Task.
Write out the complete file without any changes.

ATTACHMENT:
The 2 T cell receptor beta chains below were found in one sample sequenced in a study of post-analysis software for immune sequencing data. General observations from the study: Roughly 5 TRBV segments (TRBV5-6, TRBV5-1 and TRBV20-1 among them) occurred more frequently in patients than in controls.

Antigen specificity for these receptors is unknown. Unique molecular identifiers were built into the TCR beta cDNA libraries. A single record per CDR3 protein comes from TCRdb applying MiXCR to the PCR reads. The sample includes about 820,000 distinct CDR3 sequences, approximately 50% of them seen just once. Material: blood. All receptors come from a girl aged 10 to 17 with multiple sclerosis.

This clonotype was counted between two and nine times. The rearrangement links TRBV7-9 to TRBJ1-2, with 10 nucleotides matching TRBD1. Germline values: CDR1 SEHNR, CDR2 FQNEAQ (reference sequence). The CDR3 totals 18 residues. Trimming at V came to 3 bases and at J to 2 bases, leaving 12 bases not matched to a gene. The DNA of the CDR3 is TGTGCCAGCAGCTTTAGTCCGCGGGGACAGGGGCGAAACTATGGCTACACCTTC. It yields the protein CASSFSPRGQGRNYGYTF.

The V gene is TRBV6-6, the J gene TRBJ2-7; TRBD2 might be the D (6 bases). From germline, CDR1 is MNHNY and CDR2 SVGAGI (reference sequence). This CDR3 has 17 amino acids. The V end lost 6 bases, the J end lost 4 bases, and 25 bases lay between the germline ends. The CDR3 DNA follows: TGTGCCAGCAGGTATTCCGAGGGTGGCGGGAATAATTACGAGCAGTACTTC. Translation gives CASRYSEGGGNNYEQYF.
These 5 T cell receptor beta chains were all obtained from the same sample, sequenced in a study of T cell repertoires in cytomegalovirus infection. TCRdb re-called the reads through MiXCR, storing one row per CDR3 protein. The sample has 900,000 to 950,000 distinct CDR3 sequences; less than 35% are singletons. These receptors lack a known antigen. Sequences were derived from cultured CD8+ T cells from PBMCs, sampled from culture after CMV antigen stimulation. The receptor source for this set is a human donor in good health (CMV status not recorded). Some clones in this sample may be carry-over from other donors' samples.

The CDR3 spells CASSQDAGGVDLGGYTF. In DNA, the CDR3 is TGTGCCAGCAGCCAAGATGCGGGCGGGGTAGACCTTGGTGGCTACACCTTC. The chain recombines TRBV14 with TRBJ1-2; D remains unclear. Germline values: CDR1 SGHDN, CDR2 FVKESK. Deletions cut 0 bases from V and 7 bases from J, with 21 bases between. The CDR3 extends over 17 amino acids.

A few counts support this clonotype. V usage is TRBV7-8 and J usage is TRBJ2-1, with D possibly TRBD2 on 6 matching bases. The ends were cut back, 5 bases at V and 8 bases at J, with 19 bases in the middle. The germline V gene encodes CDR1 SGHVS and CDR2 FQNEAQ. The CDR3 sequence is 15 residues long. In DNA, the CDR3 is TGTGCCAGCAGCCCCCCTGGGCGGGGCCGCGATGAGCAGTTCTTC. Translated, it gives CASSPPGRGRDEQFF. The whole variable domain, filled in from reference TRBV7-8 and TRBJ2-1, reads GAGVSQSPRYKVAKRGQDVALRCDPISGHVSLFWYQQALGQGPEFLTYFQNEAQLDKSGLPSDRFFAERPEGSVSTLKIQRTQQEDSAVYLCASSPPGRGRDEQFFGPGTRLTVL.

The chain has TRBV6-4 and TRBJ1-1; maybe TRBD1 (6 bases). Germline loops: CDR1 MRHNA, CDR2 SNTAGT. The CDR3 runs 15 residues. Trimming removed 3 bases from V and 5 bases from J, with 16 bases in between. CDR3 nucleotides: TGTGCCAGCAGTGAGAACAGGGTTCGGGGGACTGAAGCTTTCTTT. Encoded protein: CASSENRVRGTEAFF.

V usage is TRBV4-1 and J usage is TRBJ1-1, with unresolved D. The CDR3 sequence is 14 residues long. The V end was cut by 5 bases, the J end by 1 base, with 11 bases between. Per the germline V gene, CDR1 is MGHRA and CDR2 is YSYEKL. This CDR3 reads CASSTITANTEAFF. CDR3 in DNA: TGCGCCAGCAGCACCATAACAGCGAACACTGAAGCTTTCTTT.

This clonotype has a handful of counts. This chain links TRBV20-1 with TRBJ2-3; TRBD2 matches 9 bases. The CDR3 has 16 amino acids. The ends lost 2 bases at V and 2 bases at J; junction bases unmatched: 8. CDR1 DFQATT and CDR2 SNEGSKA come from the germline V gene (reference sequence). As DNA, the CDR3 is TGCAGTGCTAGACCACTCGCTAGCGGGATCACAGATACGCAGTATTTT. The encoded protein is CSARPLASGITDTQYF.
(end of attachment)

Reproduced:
The 2 T cell receptor beta chains below were found in one sample sequenced in a study of post-analysis software for immune sequencing data. General observations from the study: Roughly 5 TRBV segments (TRBV5-6, TRBV5-1 and TRBV20-1 among them) occurred more frequently in patients than in controls.

Antigen specificity for these receptors is unknown. Unique molecular identifiers were built into the TCR beta cDNA libraries. A single record per CDR3 protein comes from TCRdb applying MiXCR to the PCR reads. The sample includes about 820,000 distinct CDR3 sequences, approximately 50% of them seen just once. Material: blood. All receptors come from a girl aged 10 to 17 with multiple sclerosis.

This clonotype was counted between two and nine times. The rearrangement links TRBV7-9 to TRBJ1-2, with 10 nucleotides matching TRBD1. Germline values: CDR1 SEHNR, CDR2 FQNEAQ (reference sequence). The CDR3 totals 18 residues. Trimming at V came to 3 bases and at J to 2 bases, leaving 12 bases not matched to a gene. The DNA of the CDR3 is TGTGCCAGCAGCTTTAGTCCGCGGGGACAGGGGCGAAACTATGGCTACACCTTC. It yields the protein CASSFSPRGQGRNYGYTF.

The V gene is TRBV6-6, the J gene TRBJ2-7; TRBD2 might be the D (6 bases). From germline, CDR1 is MNHNY and CDR2 SVGAGI (reference sequence). This CDR3 has 17 amino acids. The V end lost 6 bases, the J end lost 4 bases, and 25 bases lay between the germline ends. The CDR3 DNA follows: TGTGCCAGCAGGTATTCCGAGGGTGGCGGGAATAATTACGAGCAGTACTTC. Translation gives CASRYSEGGGNNYEQYF.
These 5 T cell receptor beta chains were all obtained from the same sample, sequenced in a study of T cell repertoires in cytomegalovirus infection. TCRdb re-called the reads through MiXCR, storing one row per CDR3 protein. The sample has 900,000 to 950,000 distinct CDR3 sequences; less than 35% are singletons. These receptors lack a known antigen. Sequences were derived from cultured CD8+ T cells from PBMCs, sampled from culture after CMV antigen stimulation. The receptor source for this set is a human donor in good health (CMV status not recorded). Some clones in this sample may be carry-over from other donors' samples.

The CDR3 spells CASSQDAGGVDLGGYTF. In DNA, the CDR3 is TGTGCCAGCAGCCAAGATGCGGGCGGGGTAGACCTTGGTGGCTACACCTTC. The chain recombines TRBV14 with TRBJ1-2; D remains unclear. Germline values: CDR1 SGHDN, CDR2 FVKESK. Deletions cut 0 bases from V and 7 bases from J, with 21 bases between. The CDR3 extends over 17 amino acids.

A few counts support this clonotype. V usage is TRBV7-8 and J usage is TRBJ2-1, with D possibly TRBD2 on 6 matching bases. The ends were cut back, 5 bases at V and 8 bases at J, with 19 bases in the middle. The germline V gene encodes CDR1 SGHVS and CDR2 FQNEAQ. The CDR3 sequence is 15 residues long. In DNA, the CDR3 is TGTGCCAGCAGCCCCCCTGGGCGGGGCCGCGATGAGCAGTTCTTC. Translated, it gives CASSPPGRGRDEQFF. The whole variable domain, filled in from reference TRBV7-8 and TRBJ2-1, reads GAGVSQSPRYKVAKRGQDVALRCDPISGHVSLFWYQQALGQGPEFLTYFQNEAQLDKSGLPSDRFFAERPEGSVSTLKIQRTQQEDSAVYLCASSPPGRGRDEQFFGPGTRLTVL.

The chain has TRBV6-4 and TRBJ1-1; maybe TRBD1 (6 bases). Germline loops: CDR1 MRHNA, CDR2 SNTAGT. The CDR3 runs 15 residues. Trimming removed 3 bases from V and 5 bases from J, with 16 bases in between. CDR3 nucleotides: TGTGCCAGCAGTGAGAACAGGGTTCGGGGGACTGAAGCTTTCTTT. Encoded protein: CASSENRVRGTEAFF.

V usage is TRBV4-1 and J usage is TRBJ1-1, with unresolved D. The CDR3 sequence is 14 residues long. The V end was cut by 5 bases, the J end by 1 base, with 11 bases between. Per the germline V gene, CDR1 is MGHRA and CDR2 is YSYEKL. This CDR3 reads CASSTITANTEAFF. CDR3 in DNA: TGCGCCAGCAGCACCATAACAGCGAACACTGAAGCTTTCTTT.

This clonotype has a handful of counts. This chain links TRBV20-1 with TRBJ2-3; TRBD2 matches 9 bases. The CDR3 has 16 amino acids. The ends lost 2 bases at V and 2 bases at J; junction bases unmatched: 8. CDR1 DFQATT and CDR2 SNEGSKA come from the germline V gene (reference sequence). As DNA, the CDR3 is TGCAGTGCTAGACCACTCGCTAGCGGGATCACAGATACGCAGTATTTT. The encoded protein is CSARPLASGITDTQYF.